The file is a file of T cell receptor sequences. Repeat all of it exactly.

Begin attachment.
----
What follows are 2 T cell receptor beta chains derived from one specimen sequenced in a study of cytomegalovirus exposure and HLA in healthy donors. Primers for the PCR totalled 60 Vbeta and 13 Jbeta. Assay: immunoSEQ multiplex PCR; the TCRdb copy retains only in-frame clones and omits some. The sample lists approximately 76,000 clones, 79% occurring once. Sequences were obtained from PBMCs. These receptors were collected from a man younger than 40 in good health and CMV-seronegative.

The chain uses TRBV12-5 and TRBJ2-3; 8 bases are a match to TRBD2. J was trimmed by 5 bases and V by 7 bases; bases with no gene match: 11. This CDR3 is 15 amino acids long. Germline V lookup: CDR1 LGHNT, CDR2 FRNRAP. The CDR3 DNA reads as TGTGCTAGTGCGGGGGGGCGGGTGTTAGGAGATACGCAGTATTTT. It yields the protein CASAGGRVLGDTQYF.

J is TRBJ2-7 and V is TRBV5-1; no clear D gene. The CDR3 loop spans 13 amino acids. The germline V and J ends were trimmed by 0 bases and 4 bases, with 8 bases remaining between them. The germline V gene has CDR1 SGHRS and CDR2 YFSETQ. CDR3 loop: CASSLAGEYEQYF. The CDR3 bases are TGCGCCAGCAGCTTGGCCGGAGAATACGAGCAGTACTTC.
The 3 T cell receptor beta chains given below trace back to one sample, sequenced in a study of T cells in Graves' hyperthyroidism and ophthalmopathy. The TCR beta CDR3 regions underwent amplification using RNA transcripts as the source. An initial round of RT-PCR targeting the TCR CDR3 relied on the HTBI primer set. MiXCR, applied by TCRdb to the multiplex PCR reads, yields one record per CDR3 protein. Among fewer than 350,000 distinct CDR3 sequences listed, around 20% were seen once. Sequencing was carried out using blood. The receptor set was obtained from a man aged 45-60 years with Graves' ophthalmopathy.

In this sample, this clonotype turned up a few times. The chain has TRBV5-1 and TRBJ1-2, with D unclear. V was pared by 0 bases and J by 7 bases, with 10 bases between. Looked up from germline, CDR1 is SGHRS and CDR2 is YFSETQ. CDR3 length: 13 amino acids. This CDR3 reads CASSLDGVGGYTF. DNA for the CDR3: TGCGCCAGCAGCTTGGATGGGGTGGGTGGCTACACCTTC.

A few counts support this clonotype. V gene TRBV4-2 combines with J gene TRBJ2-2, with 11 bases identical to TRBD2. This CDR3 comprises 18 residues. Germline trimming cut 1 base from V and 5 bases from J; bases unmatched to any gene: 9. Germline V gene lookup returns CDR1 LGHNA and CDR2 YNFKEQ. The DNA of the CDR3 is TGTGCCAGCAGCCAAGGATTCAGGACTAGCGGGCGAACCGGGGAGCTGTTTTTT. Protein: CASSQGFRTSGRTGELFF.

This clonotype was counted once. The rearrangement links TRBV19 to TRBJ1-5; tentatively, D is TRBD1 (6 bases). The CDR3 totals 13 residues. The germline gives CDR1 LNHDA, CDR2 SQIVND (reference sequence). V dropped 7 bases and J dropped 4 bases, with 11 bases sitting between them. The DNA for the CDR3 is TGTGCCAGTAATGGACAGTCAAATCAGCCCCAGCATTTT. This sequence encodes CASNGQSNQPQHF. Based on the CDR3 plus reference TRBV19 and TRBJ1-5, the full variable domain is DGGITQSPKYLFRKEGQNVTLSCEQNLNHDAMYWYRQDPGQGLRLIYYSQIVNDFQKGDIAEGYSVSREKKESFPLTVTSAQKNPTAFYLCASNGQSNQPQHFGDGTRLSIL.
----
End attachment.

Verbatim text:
What follows are 2 T cell receptor beta chains derived from one specimen sequenced in a study of cytomegalovirus exposure and HLA in healthy donors. Primers for the PCR totalled 60 Vbeta and 13 Jbeta. Assay: immunoSEQ multiplex PCR; the TCRdb copy retains only in-frame clones and omits some. The sample lists approximately 76,000 clones, 79% occurring once. Sequences were obtained from PBMCs. These receptors were collected from a man younger than 40 in good health and CMV-seronegative.

The chain uses TRBV12-5 and TRBJ2-3; 8 bases are a match to TRBD2. J was trimmed by 5 bases and V by 7 bases; bases with no gene match: 11. This CDR3 is 15 amino acids long. Germline V lookup: CDR1 LGHNT, CDR2 FRNRAP. The CDR3 DNA reads as TGTGCTAGTGCGGGGGGGCGGGTGTTAGGAGATACGCAGTATTTT. It yields the protein CASAGGRVLGDTQYF.

J is TRBJ2-7 and V is TRBV5-1; no clear D gene. The CDR3 loop spans 13 amino acids. The germline V and J ends were trimmed by 0 bases and 4 bases, with 8 bases remaining between them. The germline V gene has CDR1 SGHRS and CDR2 YFSETQ. CDR3 loop: CASSLAGEYEQYF. The CDR3 bases are TGCGCCAGCAGCTTGGCCGGAGAATACGAGCAGTACTTC.
The 3 T cell receptor beta chains given below trace back to one sample, sequenced in a study of T cells in Graves' hyperthyroidism and ophthalmopathy. The TCR beta CDR3 regions underwent amplification using RNA transcripts as the source. An initial round of RT-PCR targeting the TCR CDR3 relied on the HTBI primer set. MiXCR, applied by TCRdb to the multiplex PCR reads, yields one record per CDR3 protein. Among fewer than 350,000 distinct CDR3 sequences listed, around 20% were seen once. Sequencing was carried out using blood. The receptor set was obtained from a man aged 45-60 years with Graves' ophthalmopathy.

In this sample, this clonotype turned up a few times. The chain has TRBV5-1 and TRBJ1-2, with D unclear. V was pared by 0 bases and J by 7 bases, with 10 bases between. Looked up from germline, CDR1 is SGHRS and CDR2 is YFSETQ. CDR3 length: 13 amino acids. This CDR3 reads CASSLDGVGGYTF. DNA for the CDR3: TGCGCCAGCAGCTTGGATGGGGTGGGTGGCTACACCTTC.

A few counts support this clonotype. V gene TRBV4-2 combines with J gene TRBJ2-2, with 11 bases identical to TRBD2. This CDR3 comprises 18 residues. Germline trimming cut 1 base from V and 5 bases from J; bases unmatched to any gene: 9. Germline V gene lookup returns CDR1 LGHNA and CDR2 YNFKEQ. The DNA of the CDR3 is TGTGCCAGCAGCCAAGGATTCAGGACTAGCGGGCGAACCGGGGAGCTGTTTTTT. Protein: CASSQGFRTSGRTGELFF.

This clonotype was counted once. The rearrangement links TRBV19 to TRBJ1-5; tentatively, D is TRBD1 (6 bases). The CDR3 totals 13 residues. The germline gives CDR1 LNHDA, CDR2 SQIVND (reference sequence). V dropped 7 bases and J dropped 4 bases, with 11 bases sitting between them. The DNA for the CDR3 is TGTGCCAGTAATGGACAGTCAAATCAGCCCCAGCATTTT. This sequence encodes CASNGQSNQPQHF. Based on the CDR3 plus reference TRBV19 and TRBJ1-5, the full variable domain is DGGITQSPKYLFRKEGQNVTLSCEQNLNHDAMYWYRQDPGQGLRLIYYSQIVNDFQKGDIAEGYSVSREKKESFPLTVTSAQKNPTAFYLCASNGQSNQPQHFGDGTRLSIL.